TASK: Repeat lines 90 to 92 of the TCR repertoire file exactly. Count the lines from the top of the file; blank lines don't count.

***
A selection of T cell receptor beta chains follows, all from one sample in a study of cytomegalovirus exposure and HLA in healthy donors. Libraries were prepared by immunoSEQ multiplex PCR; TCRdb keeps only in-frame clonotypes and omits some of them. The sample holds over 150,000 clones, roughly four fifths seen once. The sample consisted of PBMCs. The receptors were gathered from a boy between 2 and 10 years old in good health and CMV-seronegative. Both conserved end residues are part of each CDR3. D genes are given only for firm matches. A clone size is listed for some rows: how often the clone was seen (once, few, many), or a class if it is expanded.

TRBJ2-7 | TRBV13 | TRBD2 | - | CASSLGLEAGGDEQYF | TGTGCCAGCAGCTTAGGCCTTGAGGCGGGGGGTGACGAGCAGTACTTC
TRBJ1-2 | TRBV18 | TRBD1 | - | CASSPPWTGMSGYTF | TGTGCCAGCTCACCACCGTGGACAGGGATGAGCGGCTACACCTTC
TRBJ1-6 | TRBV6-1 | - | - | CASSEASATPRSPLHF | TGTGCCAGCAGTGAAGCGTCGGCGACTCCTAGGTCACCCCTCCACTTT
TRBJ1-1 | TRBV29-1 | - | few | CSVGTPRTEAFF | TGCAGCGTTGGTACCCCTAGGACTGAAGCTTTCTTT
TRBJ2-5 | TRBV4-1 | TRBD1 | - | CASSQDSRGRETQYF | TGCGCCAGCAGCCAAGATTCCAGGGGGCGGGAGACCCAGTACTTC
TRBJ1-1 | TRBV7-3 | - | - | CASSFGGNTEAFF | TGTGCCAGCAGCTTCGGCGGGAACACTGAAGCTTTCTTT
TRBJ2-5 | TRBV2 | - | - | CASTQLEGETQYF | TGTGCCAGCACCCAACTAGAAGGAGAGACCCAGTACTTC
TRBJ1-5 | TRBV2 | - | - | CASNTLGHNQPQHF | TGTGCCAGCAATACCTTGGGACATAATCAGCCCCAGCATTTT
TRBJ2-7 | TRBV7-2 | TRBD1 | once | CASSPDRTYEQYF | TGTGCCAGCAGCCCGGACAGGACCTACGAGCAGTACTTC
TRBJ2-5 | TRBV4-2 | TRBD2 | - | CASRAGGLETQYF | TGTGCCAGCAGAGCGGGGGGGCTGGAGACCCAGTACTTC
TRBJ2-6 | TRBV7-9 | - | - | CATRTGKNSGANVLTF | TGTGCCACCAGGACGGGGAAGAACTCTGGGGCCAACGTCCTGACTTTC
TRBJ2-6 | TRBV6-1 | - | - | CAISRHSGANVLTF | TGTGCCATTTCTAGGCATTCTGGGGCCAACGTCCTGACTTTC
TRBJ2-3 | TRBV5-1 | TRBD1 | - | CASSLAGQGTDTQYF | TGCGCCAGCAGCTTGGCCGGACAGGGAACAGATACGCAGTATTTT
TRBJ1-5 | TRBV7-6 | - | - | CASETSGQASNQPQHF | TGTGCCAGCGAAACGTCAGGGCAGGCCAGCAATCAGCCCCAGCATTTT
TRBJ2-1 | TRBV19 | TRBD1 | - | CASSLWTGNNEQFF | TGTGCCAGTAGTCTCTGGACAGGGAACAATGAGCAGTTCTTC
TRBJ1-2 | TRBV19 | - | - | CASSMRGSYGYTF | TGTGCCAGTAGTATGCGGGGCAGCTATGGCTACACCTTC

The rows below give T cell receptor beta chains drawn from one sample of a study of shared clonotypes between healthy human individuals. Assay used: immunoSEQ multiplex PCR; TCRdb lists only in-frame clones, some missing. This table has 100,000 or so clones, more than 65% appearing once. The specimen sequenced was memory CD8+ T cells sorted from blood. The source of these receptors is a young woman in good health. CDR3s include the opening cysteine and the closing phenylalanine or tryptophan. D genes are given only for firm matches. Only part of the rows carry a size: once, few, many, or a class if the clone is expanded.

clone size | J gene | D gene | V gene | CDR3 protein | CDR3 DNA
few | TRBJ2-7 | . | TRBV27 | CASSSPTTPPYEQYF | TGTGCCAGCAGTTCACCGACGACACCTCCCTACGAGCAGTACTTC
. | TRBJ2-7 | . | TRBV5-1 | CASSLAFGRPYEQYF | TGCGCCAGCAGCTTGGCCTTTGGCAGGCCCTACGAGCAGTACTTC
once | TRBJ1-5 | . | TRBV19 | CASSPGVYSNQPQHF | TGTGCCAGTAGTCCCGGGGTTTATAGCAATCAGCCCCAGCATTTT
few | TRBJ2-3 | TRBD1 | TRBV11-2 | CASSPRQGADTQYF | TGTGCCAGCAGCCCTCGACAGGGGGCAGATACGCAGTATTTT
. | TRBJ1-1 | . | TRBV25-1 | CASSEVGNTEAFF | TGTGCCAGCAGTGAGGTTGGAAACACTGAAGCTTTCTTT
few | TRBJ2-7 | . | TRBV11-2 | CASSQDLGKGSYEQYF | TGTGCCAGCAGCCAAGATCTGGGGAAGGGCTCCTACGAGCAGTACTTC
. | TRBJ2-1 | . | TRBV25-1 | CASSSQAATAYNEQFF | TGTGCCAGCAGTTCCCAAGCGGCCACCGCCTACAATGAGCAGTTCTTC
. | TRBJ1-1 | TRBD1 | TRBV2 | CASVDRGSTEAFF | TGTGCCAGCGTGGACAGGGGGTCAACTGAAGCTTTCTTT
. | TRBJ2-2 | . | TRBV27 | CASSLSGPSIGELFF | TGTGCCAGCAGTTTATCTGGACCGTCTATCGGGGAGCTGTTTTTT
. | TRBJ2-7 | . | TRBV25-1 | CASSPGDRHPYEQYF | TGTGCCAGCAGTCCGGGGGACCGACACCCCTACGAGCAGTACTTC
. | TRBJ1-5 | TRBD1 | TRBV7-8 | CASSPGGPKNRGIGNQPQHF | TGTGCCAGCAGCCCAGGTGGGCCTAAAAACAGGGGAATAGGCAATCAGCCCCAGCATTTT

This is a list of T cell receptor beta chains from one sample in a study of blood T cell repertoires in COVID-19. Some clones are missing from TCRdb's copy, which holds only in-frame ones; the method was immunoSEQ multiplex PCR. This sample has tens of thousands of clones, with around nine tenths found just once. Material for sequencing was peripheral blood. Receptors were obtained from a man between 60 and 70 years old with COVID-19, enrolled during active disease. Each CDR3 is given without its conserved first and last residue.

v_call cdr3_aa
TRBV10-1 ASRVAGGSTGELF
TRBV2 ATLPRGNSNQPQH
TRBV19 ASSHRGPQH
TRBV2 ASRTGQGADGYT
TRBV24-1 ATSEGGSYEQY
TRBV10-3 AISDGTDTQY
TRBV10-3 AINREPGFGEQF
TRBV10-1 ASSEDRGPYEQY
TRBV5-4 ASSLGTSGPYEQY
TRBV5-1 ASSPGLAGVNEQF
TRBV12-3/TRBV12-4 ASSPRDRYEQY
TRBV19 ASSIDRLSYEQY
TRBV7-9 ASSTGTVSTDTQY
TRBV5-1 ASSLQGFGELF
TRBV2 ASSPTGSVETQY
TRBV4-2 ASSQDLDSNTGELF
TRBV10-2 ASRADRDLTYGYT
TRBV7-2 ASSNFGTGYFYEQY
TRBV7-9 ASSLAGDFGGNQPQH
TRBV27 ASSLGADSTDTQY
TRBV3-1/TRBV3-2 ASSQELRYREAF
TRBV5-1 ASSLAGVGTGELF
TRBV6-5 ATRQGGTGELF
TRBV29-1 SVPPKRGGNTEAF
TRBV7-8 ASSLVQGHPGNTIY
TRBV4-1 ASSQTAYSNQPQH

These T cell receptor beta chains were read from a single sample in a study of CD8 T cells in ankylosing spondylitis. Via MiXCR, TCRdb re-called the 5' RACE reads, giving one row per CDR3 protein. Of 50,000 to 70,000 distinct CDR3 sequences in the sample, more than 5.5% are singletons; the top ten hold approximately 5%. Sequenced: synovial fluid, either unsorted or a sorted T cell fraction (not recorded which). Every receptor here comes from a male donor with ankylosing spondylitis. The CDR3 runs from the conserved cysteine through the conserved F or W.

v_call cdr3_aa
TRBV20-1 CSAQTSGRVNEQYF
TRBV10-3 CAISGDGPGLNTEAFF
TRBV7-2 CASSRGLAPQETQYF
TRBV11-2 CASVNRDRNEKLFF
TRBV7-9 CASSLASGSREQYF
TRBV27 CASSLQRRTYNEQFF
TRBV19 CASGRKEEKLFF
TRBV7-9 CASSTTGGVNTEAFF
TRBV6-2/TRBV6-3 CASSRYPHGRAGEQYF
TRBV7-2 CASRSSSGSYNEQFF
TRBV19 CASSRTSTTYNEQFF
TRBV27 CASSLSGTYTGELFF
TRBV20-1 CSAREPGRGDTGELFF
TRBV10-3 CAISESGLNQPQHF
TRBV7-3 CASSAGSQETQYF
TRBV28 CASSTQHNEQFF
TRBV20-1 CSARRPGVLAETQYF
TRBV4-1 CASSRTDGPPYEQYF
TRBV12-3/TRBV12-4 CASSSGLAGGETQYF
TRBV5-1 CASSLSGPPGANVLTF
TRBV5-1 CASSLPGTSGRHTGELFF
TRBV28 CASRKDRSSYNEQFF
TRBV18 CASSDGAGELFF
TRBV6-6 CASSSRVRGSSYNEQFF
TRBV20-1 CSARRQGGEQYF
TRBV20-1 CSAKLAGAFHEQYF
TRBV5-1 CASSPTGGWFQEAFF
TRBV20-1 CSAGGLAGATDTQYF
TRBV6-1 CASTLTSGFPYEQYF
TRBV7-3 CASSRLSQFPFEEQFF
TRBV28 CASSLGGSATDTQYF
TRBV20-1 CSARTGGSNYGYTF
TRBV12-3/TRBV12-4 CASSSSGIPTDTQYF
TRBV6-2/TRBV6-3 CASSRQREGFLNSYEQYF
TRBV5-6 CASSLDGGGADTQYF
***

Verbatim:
TRBV7-3 CASSRLSQFPFEEQFF
TRBV28 CASSLGGSATDTQYF
TRBV20-1 CSARTGGSNYGYTF